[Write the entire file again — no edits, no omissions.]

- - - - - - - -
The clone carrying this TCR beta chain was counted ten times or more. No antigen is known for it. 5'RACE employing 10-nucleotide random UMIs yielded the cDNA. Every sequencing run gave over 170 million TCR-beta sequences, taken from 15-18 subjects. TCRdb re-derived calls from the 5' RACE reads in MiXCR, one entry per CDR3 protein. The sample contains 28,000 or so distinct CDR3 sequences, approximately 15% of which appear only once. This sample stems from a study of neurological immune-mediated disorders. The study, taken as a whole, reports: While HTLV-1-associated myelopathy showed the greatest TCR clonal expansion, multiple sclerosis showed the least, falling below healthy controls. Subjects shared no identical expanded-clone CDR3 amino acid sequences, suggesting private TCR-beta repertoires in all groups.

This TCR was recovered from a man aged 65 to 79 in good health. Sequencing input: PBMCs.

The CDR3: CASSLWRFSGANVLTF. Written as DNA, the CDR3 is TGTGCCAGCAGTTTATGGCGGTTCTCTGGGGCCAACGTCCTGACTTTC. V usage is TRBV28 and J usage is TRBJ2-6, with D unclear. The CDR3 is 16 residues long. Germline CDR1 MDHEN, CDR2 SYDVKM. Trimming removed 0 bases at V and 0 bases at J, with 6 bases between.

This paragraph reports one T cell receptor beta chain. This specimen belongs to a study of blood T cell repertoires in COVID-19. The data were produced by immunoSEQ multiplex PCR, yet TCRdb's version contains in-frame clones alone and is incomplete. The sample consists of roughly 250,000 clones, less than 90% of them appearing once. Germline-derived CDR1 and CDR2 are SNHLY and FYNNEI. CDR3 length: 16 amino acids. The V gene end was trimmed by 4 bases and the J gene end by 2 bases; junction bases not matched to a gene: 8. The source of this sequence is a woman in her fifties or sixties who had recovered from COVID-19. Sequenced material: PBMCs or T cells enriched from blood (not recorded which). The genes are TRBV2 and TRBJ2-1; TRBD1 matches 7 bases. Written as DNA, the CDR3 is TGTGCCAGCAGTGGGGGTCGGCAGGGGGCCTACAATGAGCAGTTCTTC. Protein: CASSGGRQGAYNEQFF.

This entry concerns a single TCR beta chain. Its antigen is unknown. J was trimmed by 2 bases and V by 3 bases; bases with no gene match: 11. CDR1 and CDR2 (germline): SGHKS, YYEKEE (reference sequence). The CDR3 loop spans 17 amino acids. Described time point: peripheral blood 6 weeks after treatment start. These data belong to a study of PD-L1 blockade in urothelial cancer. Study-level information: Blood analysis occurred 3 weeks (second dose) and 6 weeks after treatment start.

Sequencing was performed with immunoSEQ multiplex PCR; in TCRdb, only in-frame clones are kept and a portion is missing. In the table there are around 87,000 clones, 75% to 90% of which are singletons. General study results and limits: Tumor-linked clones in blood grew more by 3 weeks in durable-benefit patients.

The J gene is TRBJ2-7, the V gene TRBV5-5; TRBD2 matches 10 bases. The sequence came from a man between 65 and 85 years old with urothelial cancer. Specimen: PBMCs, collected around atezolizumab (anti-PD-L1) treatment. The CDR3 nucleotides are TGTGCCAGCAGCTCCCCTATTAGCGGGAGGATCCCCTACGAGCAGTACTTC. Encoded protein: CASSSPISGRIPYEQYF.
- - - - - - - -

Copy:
The clone carrying this TCR beta chain was counted ten times or more. No antigen is known for it. 5'RACE employing 10-nucleotide random UMIs yielded the cDNA. Every sequencing run gave over 170 million TCR-beta sequences, taken from 15-18 subjects. TCRdb re-derived calls from the 5' RACE reads in MiXCR, one entry per CDR3 protein. The sample contains 28,000 or so distinct CDR3 sequences, approximately 15% of which appear only once. This sample stems from a study of neurological immune-mediated disorders. The study, taken as a whole, reports: While HTLV-1-associated myelopathy showed the greatest TCR clonal expansion, multiple sclerosis showed the least, falling below healthy controls. Subjects shared no identical expanded-clone CDR3 amino acid sequences, suggesting private TCR-beta repertoires in all groups.

This TCR was recovered from a man aged 65 to 79 in good health. Sequencing input: PBMCs.

The CDR3: CASSLWRFSGANVLTF. Written as DNA, the CDR3 is TGTGCCAGCAGTTTATGGCGGTTCTCTGGGGCCAACGTCCTGACTTTC. V usage is TRBV28 and J usage is TRBJ2-6, with D unclear. The CDR3 is 16 residues long. Germline CDR1 MDHEN, CDR2 SYDVKM. Trimming removed 0 bases at V and 0 bases at J, with 6 bases between.

This paragraph reports one T cell receptor beta chain. This specimen belongs to a study of blood T cell repertoires in COVID-19. The data were produced by immunoSEQ multiplex PCR, yet TCRdb's version contains in-frame clones alone and is incomplete. The sample consists of roughly 250,000 clones, less than 90% of them appearing once. Germline-derived CDR1 and CDR2 are SNHLY and FYNNEI. CDR3 length: 16 amino acids. The V gene end was trimmed by 4 bases and the J gene end by 2 bases; junction bases not matched to a gene: 8. The source of this sequence is a woman in her fifties or sixties who had recovered from COVID-19. Sequenced material: PBMCs or T cells enriched from blood (not recorded which). The genes are TRBV2 and TRBJ2-1; TRBD1 matches 7 bases. Written as DNA, the CDR3 is TGTGCCAGCAGTGGGGGTCGGCAGGGGGCCTACAATGAGCAGTTCTTC. Protein: CASSGGRQGAYNEQFF.

This entry concerns a single TCR beta chain. Its antigen is unknown. J was trimmed by 2 bases and V by 3 bases; bases with no gene match: 11. CDR1 and CDR2 (germline): SGHKS, YYEKEE (reference sequence). The CDR3 loop spans 17 amino acids. Described time point: peripheral blood 6 weeks after treatment start. These data belong to a study of PD-L1 blockade in urothelial cancer. Study-level information: Blood analysis occurred 3 weeks (second dose) and 6 weeks after treatment start.

Sequencing was performed with immunoSEQ multiplex PCR; in TCRdb, only in-frame clones are kept and a portion is missing. In the table there are around 87,000 clones, 75% to 90% of which are singletons. General study results and limits: Tumor-linked clones in blood grew more by 3 weeks in durable-benefit patients.

The J gene is TRBJ2-7, the V gene TRBV5-5; TRBD2 matches 10 bases. The sequence came from a man between 65 and 85 years old with urothelial cancer. Specimen: PBMCs, collected around atezolizumab (anti-PD-L1) treatment. The CDR3 nucleotides are TGTGCCAGCAGCTCCCCTATTAGCGGGAGGATCCCCTACGAGCAGTACTTC. Encoded protein: CASSSPISGRIPYEQYF.